E) The less they go to school, the better. If they want to stay home from school for a day or two and you can accommodate it, then great. Lets not forget that we all hated school when we were younger. It was boring, the other kids are often evil, and its hard to sit still for 45 minute stretches listening to an adult talk about stuff you’re never going to remember. There is absolutely NOTHING they learn in school before the age of 12 that they can’t learn later.
F) Don’t travel with them. Traveling is boring, difficult, frustrating, tiring for kids. There is nothing good about taking a kid on vacation. All you are doing the entire vacation is preventing them from drowning.
G) Tell them lots of stories about mistakes you made as a kid. Lets them know you aren’t perfect so they don’t have to be either. Tell them about the time you stole money from your parents and that’s why you are now missing a finger (simulate lost finger).
H) Make them laugh as much as possible. The only memories they are going to have of you are either you making them cry or you making them laugh. Prefer the latter. The best way I make my kids laugh is when I threaten to beat the shit out of them. Then they laugh hysterically.
I) I asked my kids what I’ve done that has made me a great father and one of them said, “you aren’t strict” but I’m not sure if this is a good thing or a bad thing. Maybe I should be more strict, like setting a bedtime. But I fall asleep by 8pm every night so its hard to enforce a bedtime.
J) I don’t approve of them playing games of pure chance. Like the card game “War”. I like them to play Connect 4, Monopoly, and a version of chess where you just set the pawns up and whoever gets a pawn to the other side first, wins. Games of pure chance waste great opportunities to activate the neurons in the brain.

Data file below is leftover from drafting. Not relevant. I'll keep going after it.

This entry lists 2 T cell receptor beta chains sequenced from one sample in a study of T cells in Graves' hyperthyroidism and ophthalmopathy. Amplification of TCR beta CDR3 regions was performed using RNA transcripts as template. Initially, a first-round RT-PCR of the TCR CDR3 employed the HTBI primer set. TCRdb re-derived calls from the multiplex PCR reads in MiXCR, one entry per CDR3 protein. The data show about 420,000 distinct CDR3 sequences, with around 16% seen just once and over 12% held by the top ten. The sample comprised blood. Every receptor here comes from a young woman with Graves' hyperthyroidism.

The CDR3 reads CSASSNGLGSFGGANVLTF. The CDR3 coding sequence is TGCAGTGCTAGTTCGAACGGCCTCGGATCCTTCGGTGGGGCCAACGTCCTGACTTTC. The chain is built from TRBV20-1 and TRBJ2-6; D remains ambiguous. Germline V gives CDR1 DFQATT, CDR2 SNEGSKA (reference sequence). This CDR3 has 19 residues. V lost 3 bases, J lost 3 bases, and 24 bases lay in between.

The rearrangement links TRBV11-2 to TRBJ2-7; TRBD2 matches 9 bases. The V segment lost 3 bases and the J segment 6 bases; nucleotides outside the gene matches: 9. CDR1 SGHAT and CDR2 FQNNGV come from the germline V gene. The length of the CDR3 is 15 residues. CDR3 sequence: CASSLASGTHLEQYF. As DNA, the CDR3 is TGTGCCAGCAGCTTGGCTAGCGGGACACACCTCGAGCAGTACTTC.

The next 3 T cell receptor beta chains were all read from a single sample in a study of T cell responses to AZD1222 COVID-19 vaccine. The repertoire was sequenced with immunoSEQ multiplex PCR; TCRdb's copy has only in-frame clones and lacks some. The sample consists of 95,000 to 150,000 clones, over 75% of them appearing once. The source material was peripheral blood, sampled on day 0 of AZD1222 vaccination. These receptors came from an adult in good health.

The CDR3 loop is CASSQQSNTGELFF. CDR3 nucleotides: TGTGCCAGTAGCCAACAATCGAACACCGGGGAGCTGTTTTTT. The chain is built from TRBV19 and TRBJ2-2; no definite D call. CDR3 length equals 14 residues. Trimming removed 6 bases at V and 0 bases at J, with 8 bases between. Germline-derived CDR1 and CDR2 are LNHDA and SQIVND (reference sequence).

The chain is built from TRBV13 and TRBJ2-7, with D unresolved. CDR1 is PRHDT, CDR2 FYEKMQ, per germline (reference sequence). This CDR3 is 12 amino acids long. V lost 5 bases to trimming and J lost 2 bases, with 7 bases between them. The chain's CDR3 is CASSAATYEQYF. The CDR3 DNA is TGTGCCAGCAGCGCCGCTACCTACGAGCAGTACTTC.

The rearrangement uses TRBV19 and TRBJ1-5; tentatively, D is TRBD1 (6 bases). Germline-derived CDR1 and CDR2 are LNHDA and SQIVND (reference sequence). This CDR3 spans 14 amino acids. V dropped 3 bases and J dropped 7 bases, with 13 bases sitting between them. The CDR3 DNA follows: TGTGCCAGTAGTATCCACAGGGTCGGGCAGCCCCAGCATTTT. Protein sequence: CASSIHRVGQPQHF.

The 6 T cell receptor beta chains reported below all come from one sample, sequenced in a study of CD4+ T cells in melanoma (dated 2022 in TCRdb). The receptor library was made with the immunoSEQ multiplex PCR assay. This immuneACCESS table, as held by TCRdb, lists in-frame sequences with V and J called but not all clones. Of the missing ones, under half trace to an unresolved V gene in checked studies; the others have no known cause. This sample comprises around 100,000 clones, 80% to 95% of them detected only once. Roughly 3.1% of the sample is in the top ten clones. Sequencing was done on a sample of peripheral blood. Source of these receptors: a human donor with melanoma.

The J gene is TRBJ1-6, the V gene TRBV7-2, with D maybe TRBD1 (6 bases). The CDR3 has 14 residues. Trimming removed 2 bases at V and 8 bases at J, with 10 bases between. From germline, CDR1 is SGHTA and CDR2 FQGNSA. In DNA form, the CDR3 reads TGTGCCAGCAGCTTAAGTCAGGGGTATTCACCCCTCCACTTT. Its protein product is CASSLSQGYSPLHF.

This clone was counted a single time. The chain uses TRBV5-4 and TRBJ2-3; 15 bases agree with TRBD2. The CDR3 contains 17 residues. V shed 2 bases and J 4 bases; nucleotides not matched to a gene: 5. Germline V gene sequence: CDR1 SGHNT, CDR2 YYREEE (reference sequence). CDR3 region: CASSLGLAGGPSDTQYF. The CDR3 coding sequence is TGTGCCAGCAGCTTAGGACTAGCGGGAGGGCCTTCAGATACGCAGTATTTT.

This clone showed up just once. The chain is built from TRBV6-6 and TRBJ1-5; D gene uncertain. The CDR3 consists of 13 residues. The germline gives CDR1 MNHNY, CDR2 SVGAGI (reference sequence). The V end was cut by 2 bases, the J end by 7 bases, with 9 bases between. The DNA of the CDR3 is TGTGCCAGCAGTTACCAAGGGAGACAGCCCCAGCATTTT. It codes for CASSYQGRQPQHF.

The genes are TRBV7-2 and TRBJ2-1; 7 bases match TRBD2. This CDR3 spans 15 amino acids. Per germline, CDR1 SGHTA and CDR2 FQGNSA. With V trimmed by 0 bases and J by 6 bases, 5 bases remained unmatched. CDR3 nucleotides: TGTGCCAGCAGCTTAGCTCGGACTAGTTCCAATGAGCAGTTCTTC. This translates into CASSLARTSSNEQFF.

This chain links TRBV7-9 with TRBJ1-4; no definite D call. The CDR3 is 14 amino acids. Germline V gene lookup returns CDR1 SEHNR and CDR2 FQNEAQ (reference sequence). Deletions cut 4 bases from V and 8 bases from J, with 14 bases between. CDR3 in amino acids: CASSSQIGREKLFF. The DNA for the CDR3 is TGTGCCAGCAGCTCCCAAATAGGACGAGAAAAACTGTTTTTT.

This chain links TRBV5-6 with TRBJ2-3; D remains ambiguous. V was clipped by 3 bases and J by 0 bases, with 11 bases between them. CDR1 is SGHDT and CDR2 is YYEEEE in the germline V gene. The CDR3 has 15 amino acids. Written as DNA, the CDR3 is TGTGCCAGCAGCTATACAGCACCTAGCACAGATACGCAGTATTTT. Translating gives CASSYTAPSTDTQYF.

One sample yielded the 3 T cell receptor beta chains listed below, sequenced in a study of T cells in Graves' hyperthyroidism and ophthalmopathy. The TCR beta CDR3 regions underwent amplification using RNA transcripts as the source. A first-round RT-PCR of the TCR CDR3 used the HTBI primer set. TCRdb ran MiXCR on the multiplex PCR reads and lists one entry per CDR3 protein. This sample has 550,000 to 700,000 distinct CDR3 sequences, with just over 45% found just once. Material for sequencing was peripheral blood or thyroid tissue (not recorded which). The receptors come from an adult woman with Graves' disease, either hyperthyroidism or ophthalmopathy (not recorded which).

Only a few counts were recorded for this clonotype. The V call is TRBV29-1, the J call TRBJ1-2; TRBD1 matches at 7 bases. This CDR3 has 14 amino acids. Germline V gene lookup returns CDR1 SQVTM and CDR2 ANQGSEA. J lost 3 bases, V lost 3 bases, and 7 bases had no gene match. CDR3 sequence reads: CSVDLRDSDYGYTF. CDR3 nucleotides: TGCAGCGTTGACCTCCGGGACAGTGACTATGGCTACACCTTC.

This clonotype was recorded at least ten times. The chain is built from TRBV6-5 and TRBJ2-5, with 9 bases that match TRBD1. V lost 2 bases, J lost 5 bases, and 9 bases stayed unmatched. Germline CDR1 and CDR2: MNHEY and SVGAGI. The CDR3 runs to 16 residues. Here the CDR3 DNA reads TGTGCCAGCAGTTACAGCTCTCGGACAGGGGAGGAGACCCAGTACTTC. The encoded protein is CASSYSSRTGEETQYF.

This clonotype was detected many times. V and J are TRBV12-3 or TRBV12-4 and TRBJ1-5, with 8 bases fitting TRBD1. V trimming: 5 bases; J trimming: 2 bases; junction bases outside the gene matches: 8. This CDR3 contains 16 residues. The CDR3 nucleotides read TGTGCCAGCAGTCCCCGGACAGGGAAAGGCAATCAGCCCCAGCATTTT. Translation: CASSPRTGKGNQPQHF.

K) I don’t approve of homework and don’t push them to do it. If there’s consequences to not doing homework then they need to deal with those consequences. But I’m happy to help them if they ask.
It feels weird writing these notes. Because what do I know? I’ve been absent for huge chunks of time while building different businesses. I also never liked the morning routine with them. I used to wake up at 5am so I could go out for a coffee, newspaper reading, note-taking (and Scrabble playing, with the other neighborhood fathers in similar situations), and I wouldn’t return home until 8am, when I knew they’d already be off to school. I didn’t like the chaos of their morning routine.
L) Tell them you love them a lot. And always tell them they’re beautiful. You’d think that’s obvious but not every kid is told that.
I see my kids every other weekend now. And sometimes during the week. But on a Sunday night, like tonight, after they leave (and the house was a tornado of kid energy since their arrival Friday) I sit on their empty beds (they have to make their beds and clean their room before they leave). I look at the stuffed rhino and stuffed elephant respectively lying quietly on each pillow. I think back to when I was a kid reading my comics late at night, Invasion of the Body Snatchers stickers all over my wall, a globe of the world on my desk. My dad would check in and say, “you ok?” And yeah, I always was.